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Research reveals new brain networks critical to memory formation

Research reveals new brain networks critical to memory formation
Identification of behavior-correlated common networks. a Procedures for identifying target hubs based on common networks that correlate with behaviors in the probe test (PT). The difference FC matrix between the APA and control (Ctl) groups was calculated by two-sample t-test. The FC on (b) post-training day 1 (N = 17) and (c) post-training day 8 (N = 16) that correlated with Nshock (Pearson correlation, p < 0.05, two-tailed, uncorrected) within the common networks (p < 0.05, uncorrected) of the 1-Day and 5-Day APA. The red lines show the functional connections that positively correlate with Nshock while the blue lines show those that negatively correlate with Nshock. The line width indicates the absolute r value. The cumulative distribution of the 5000 permutation tests is shown on the right. The red bars represent the cumulative probability before reaching the real number of edges (9 connections on post-training day 1 and 5 connections on post-training day 8). Behavioral correlation (Pearson correlation, two-tailed) of the functional connections with the target hubs on (d) post-training day 1 (N = 17) and (e) post-training day 8 (N = 16). Credit: Nature Communications (2023). DOI: 10.1038/s41467-023-41024-z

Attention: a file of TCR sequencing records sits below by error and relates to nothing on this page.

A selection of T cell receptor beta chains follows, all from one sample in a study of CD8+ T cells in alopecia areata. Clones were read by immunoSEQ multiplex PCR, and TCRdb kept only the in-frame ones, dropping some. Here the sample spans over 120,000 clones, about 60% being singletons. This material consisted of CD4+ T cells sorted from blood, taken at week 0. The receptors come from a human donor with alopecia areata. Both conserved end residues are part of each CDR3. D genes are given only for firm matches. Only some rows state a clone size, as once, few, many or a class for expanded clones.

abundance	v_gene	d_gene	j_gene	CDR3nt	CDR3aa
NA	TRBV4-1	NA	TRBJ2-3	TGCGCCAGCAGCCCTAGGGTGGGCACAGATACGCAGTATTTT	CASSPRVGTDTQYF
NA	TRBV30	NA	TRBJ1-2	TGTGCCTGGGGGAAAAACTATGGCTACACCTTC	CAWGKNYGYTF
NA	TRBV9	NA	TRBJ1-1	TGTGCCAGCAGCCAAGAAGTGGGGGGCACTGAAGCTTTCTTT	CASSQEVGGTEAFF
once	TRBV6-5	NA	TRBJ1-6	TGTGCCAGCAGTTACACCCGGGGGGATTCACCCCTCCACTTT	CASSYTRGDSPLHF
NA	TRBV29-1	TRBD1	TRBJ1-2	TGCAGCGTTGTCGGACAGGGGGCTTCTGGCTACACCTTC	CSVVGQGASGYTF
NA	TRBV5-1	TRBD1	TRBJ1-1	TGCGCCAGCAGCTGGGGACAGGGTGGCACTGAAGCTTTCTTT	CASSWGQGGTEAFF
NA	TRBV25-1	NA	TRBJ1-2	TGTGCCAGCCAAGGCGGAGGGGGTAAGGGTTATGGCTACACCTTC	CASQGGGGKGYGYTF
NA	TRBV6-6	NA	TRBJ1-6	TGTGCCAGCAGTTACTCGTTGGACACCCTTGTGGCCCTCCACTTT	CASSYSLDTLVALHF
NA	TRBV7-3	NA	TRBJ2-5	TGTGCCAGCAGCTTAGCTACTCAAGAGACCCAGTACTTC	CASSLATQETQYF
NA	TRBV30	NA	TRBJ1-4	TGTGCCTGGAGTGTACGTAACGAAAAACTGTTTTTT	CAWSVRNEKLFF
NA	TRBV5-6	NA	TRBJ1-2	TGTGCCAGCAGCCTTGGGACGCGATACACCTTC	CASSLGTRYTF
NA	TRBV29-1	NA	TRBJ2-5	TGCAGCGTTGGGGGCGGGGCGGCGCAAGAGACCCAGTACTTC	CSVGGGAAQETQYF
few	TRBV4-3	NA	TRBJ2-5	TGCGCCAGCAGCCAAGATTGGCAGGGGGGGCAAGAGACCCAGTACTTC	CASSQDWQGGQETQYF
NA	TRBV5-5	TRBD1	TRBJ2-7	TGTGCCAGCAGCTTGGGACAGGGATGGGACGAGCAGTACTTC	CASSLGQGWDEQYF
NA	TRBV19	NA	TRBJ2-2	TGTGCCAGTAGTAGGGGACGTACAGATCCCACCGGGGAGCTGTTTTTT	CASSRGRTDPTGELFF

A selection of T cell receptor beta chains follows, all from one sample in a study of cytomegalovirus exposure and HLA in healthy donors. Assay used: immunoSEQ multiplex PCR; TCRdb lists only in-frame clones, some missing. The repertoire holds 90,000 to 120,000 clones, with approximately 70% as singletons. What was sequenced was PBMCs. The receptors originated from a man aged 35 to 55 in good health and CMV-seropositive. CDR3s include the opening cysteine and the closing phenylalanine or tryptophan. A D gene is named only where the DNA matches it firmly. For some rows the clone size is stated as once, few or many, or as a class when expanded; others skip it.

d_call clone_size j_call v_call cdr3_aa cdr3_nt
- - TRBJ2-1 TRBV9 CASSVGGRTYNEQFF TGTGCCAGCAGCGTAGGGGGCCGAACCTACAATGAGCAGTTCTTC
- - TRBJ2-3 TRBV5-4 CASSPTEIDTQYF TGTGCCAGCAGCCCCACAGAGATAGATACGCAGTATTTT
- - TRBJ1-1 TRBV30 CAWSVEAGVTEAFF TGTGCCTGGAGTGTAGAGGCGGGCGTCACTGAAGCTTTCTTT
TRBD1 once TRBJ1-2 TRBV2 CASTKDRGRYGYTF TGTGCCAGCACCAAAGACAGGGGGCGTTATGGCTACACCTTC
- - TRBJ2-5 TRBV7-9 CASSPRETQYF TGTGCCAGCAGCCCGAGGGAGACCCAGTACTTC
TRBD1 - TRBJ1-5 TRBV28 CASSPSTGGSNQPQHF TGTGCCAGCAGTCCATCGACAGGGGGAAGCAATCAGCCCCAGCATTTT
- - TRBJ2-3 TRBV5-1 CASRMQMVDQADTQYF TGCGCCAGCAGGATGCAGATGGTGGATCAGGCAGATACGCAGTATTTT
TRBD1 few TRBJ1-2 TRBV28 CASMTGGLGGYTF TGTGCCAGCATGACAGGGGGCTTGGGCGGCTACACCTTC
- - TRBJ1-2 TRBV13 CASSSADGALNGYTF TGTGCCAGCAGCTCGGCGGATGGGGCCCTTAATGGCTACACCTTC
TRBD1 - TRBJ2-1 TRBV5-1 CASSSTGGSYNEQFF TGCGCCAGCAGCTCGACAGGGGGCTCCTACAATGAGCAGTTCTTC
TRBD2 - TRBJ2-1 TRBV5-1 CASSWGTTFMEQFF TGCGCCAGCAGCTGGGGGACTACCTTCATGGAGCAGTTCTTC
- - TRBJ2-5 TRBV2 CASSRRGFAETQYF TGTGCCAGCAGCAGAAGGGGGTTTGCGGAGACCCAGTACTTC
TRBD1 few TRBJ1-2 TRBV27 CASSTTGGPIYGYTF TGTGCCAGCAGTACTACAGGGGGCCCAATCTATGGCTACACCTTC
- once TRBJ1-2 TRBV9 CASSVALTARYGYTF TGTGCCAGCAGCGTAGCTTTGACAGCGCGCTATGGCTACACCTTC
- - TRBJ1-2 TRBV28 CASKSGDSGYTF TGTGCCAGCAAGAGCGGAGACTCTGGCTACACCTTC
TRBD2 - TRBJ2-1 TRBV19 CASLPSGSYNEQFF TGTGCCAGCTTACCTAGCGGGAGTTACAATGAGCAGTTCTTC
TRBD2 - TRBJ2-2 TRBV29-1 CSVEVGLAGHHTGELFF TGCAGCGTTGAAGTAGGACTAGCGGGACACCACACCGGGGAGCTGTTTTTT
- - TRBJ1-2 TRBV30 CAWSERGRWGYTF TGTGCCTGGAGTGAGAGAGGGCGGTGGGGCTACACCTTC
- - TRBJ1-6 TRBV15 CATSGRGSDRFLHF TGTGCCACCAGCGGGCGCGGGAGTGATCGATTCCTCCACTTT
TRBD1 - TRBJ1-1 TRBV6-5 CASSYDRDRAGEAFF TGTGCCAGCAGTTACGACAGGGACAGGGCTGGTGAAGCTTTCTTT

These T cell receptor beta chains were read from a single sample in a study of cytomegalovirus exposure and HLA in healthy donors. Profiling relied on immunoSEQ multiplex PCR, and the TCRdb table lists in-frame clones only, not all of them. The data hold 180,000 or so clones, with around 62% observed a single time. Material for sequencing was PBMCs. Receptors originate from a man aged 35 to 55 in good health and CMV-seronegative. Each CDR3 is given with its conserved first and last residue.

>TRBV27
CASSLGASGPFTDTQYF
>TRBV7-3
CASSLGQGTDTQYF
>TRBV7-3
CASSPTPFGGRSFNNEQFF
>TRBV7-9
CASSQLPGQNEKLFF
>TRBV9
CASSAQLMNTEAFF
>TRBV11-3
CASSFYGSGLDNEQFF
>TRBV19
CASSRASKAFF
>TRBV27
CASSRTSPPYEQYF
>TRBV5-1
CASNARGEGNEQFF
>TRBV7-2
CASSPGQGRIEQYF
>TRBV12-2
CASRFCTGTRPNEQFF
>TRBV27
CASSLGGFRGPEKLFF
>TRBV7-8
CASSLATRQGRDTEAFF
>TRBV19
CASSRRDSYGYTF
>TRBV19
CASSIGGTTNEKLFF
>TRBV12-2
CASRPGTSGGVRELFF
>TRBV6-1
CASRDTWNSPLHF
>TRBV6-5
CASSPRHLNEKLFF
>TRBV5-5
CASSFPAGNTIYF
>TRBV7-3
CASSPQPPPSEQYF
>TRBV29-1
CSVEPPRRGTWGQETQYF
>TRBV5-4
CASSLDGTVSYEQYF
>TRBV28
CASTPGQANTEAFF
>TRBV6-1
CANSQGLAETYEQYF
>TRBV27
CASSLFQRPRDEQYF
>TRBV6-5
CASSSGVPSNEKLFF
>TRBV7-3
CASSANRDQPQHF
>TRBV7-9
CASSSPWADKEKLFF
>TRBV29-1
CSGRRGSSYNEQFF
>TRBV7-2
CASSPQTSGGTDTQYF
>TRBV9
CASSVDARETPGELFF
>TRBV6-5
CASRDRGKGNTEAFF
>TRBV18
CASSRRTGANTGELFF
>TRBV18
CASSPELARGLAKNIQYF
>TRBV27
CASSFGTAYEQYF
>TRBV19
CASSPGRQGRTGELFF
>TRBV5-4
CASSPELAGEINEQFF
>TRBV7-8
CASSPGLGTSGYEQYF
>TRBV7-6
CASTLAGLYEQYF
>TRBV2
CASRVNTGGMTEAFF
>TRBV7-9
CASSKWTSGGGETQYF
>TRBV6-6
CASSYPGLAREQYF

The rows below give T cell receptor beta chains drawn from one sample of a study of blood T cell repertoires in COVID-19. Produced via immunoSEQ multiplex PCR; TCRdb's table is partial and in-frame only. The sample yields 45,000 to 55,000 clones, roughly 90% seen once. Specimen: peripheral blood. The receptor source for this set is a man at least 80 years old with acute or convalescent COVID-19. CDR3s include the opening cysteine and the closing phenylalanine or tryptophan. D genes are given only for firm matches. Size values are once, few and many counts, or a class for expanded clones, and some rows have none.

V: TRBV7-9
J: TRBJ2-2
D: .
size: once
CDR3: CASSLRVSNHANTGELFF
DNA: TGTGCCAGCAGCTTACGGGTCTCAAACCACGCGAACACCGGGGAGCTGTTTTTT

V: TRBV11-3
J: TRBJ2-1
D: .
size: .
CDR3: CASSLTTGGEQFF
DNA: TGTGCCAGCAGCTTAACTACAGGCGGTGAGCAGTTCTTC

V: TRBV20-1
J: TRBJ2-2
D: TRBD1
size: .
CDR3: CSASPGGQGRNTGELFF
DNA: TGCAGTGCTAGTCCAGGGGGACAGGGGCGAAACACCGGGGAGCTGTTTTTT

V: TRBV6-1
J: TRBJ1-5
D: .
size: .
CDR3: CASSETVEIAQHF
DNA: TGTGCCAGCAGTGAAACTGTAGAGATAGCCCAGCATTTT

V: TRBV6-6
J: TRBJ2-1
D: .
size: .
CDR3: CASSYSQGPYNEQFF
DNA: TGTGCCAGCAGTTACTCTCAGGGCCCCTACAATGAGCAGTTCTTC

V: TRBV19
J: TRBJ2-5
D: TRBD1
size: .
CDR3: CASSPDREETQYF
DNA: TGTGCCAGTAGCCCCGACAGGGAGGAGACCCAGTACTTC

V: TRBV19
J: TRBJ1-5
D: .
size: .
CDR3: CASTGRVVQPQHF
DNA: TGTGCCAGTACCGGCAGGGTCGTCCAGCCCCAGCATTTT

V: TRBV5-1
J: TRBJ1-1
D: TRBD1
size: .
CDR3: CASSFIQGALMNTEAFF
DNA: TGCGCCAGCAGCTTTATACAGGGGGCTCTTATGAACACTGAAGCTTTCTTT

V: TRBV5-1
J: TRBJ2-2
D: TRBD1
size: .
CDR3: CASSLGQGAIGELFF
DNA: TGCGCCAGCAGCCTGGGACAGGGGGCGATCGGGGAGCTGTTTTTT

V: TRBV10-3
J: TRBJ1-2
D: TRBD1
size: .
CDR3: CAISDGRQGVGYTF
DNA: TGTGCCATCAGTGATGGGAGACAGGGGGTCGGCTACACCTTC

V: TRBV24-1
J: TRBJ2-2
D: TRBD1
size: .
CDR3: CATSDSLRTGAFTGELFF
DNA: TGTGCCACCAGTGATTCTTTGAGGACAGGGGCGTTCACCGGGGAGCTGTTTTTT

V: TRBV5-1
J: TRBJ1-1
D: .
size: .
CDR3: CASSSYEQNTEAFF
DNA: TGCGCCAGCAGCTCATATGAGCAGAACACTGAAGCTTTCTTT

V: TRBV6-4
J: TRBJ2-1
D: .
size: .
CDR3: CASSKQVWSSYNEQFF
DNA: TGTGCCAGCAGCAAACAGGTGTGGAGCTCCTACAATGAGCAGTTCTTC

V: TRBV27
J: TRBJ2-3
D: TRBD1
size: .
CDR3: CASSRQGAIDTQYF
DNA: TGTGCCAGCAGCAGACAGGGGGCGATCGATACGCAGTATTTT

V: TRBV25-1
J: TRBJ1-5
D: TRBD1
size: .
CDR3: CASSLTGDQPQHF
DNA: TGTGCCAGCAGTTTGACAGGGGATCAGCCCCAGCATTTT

Researchers at The University of Queensland have identified new regions of the brain crucial to the formation of long-term memory.

Associate Professor Kai-Hsiang Chuang from the Queensland Brain Institute said the finding challenges the conventional notion that the hippocampus is central to memory consolidation, by demonstrating that a different set of brain networks play a role.

"Memory consolidation involves the reorganization of brain networks during rest and sleep," Dr. Chuang said.

"But pinpointing which area of the brain supports memory consolidation is difficult and poorly understood because the process is highly spontaneous."

The researchers used imaging (MRI) of mice to see that two types of spatial memory training resulted in distinct functional brain connections. The research was published in Nature Communications.

"We found the connections made the brain more integrated and shared a network involving the sensory cortex and subcortical areas," Dr. Chuang said.

"By identifying and manipulating the hubs within the spontaneous networks, we have shown there are more involved in memory formation than previously assumed."

Dr. Chuang said studying the mechanisms of the brain is crucial to understanding memory-related disorders like amnesia and .

"These findings not only demonstrate the causal and functional roles of the brain's network hubs in this essential cognitive process, but also imaging techniques that can be used to locate the targets," he said.

"By detecting and targeting specific within the brain's spontaneous networks, we may one day find ways to enhance or suppress and treat memory related conditions such as dementia or post-traumatic stress disorders."

More information: Zengmin Li et al, Locating causal hubs of memory consolidation in spontaneous brain network in male mice, Nature Communications (2023). DOI: 10.1038/s41467-023-41024-z

Journal information: Nature Communications

Citation: Research reveals new brain networks critical to memory formation (2023, September 21) retrieved 2 December 2023 from
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